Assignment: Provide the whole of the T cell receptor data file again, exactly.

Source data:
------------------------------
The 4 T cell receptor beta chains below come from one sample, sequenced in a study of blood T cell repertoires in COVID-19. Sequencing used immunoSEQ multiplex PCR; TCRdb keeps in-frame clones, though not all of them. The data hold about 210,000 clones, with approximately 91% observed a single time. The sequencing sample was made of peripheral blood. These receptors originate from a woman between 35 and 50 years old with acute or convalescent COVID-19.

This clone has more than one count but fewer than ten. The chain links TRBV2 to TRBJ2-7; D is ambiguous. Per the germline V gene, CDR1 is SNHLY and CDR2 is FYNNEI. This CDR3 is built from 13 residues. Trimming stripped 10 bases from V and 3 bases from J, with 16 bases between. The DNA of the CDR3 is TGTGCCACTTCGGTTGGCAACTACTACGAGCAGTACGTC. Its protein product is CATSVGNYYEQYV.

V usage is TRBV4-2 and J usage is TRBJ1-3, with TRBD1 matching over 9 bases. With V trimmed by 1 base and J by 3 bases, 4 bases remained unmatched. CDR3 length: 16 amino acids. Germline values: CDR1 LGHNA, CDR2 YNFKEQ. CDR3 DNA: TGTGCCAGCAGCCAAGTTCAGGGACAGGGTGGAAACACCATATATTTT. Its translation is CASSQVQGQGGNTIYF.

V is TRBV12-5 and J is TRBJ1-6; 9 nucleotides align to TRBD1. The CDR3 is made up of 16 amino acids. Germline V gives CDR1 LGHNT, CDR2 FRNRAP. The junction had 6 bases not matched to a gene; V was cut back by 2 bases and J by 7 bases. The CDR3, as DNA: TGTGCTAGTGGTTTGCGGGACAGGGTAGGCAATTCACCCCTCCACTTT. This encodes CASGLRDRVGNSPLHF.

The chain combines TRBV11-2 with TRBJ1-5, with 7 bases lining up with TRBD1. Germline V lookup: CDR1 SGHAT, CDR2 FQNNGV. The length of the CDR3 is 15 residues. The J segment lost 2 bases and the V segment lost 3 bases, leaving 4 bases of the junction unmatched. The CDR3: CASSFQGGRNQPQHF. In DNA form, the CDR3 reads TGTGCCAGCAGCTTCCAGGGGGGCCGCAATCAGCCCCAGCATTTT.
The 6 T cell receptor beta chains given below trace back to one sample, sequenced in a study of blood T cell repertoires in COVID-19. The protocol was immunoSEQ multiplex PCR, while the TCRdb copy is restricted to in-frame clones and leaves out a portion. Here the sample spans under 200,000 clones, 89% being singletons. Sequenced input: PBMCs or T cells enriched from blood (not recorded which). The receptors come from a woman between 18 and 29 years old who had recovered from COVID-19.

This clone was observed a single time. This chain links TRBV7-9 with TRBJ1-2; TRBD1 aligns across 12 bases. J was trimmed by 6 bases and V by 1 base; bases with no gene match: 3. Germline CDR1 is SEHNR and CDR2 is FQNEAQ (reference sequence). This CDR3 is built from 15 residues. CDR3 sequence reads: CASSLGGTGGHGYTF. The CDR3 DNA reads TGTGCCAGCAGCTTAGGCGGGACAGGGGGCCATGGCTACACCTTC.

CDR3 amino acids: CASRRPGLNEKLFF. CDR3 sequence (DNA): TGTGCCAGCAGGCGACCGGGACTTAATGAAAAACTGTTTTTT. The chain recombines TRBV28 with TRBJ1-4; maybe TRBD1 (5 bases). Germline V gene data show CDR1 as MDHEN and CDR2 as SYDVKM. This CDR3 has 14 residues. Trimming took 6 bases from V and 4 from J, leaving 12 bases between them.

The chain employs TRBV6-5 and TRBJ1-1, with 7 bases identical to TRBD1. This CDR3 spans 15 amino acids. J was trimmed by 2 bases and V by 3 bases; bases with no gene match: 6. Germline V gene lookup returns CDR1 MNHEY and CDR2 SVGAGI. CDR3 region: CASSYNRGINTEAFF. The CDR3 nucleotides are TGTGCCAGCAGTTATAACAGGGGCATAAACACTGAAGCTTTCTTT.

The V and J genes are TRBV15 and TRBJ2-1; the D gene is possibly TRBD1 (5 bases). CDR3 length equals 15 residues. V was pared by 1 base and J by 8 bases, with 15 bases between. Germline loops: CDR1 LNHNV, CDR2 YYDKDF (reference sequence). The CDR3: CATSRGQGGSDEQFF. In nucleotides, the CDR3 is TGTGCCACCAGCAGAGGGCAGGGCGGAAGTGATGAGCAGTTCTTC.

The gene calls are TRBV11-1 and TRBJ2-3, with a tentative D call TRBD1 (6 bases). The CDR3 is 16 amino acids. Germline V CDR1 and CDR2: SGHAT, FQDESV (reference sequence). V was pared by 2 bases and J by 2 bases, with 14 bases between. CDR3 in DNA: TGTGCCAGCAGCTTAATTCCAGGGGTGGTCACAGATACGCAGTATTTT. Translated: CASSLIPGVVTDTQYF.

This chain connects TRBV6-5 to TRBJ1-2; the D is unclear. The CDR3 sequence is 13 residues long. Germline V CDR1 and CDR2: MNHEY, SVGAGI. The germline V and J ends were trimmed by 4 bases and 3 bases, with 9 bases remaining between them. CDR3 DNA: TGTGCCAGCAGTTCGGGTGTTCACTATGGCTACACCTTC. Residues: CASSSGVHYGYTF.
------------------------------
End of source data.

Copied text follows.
The 4 T cell receptor beta chains below come from one sample, sequenced in a study of blood T cell repertoires in COVID-19. Sequencing used immunoSEQ multiplex PCR; TCRdb keeps in-frame clones, though not all of them. The data hold about 210,000 clones, with approximately 91% observed a single time. The sequencing sample was made of peripheral blood. These receptors originate from a woman between 35 and 50 years old with acute or convalescent COVID-19.

This clone has more than one count but fewer than ten. The chain links TRBV2 to TRBJ2-7; D is ambiguous. Per the germline V gene, CDR1 is SNHLY and CDR2 is FYNNEI. This CDR3 is built from 13 residues. Trimming stripped 10 bases from V and 3 bases from J, with 16 bases between. The DNA of the CDR3 is TGTGCCACTTCGGTTGGCAACTACTACGAGCAGTACGTC. Its protein product is CATSVGNYYEQYV.

V usage is TRBV4-2 and J usage is TRBJ1-3, with TRBD1 matching over 9 bases. With V trimmed by 1 base and J by 3 bases, 4 bases remained unmatched. CDR3 length: 16 amino acids. Germline values: CDR1 LGHNA, CDR2 YNFKEQ. CDR3 DNA: TGTGCCAGCAGCCAAGTTCAGGGACAGGGTGGAAACACCATATATTTT. Its translation is CASSQVQGQGGNTIYF.

V is TRBV12-5 and J is TRBJ1-6; 9 nucleotides align to TRBD1. The CDR3 is made up of 16 amino acids. Germline V gives CDR1 LGHNT, CDR2 FRNRAP. The junction had 6 bases not matched to a gene; V was cut back by 2 bases and J by 7 bases. The CDR3, as DNA: TGTGCTAGTGGTTTGCGGGACAGGGTAGGCAATTCACCCCTCCACTTT. This encodes CASGLRDRVGNSPLHF.

The chain combines TRBV11-2 with TRBJ1-5, with 7 bases lining up with TRBD1. Germline V lookup: CDR1 SGHAT, CDR2 FQNNGV. The length of the CDR3 is 15 residues. The J segment lost 2 bases and the V segment lost 3 bases, leaving 4 bases of the junction unmatched. The CDR3: CASSFQGGRNQPQHF. In DNA form, the CDR3 reads TGTGCCAGCAGCTTCCAGGGGGGCCGCAATCAGCCCCAGCATTTT.
The 6 T cell receptor beta chains given below trace back to one sample, sequenced in a study of blood T cell repertoires in COVID-19. The protocol was immunoSEQ multiplex PCR, while the TCRdb copy is restricted to in-frame clones and leaves out a portion. Here the sample spans under 200,000 clones, 89% being singletons. Sequenced input: PBMCs or T cells enriched from blood (not recorded which). The receptors come from a woman between 18 and 29 years old who had recovered from COVID-19.

This clone was observed a single time. This chain links TRBV7-9 with TRBJ1-2; TRBD1 aligns across 12 bases. J was trimmed by 6 bases and V by 1 base; bases with no gene match: 3. Germline CDR1 is SEHNR and CDR2 is FQNEAQ (reference sequence). This CDR3 is built from 15 residues. CDR3 sequence reads: CASSLGGTGGHGYTF. The CDR3 DNA reads TGTGCCAGCAGCTTAGGCGGGACAGGGGGCCATGGCTACACCTTC.

CDR3 amino acids: CASRRPGLNEKLFF. CDR3 sequence (DNA): TGTGCCAGCAGGCGACCGGGACTTAATGAAAAACTGTTTTTT. The chain recombines TRBV28 with TRBJ1-4; maybe TRBD1 (5 bases). Germline V gene data show CDR1 as MDHEN and CDR2 as SYDVKM. This CDR3 has 14 residues. Trimming took 6 bases from V and 4 from J, leaving 12 bases between them.

The chain employs TRBV6-5 and TRBJ1-1, with 7 bases identical to TRBD1. This CDR3 spans 15 amino acids. J was trimmed by 2 bases and V by 3 bases; bases with no gene match: 6. Germline V gene lookup returns CDR1 MNHEY and CDR2 SVGAGI. CDR3 region: CASSYNRGINTEAFF. The CDR3 nucleotides are TGTGCCAGCAGTTATAACAGGGGCATAAACACTGAAGCTTTCTTT.

The V and J genes are TRBV15 and TRBJ2-1; the D gene is possibly TRBD1 (5 bases). CDR3 length equals 15 residues. V was pared by 1 base and J by 8 bases, with 15 bases between. Germline loops: CDR1 LNHNV, CDR2 YYDKDF (reference sequence). The CDR3: CATSRGQGGSDEQFF. In nucleotides, the CDR3 is TGTGCCACCAGCAGAGGGCAGGGCGGAAGTGATGAGCAGTTCTTC.

The gene calls are TRBV11-1 and TRBJ2-3, with a tentative D call TRBD1 (6 bases). The CDR3 is 16 amino acids. Germline V CDR1 and CDR2: SGHAT, FQDESV (reference sequence). V was pared by 2 bases and J by 2 bases, with 14 bases between. CDR3 in DNA: TGTGCCAGCAGCTTAATTCCAGGGGTGGTCACAGATACGCAGTATTTT. Translated: CASSLIPGVVTDTQYF.

This chain connects TRBV6-5 to TRBJ1-2; the D is unclear. The CDR3 sequence is 13 residues long. Germline V CDR1 and CDR2: MNHEY, SVGAGI. The germline V and J ends were trimmed by 4 bases and 3 bases, with 9 bases remaining between them. CDR3 DNA: TGTGCCAGCAGTTCGGGTGTTCACTATGGCTACACCTTC. Residues: CASSSGVHYGYTF.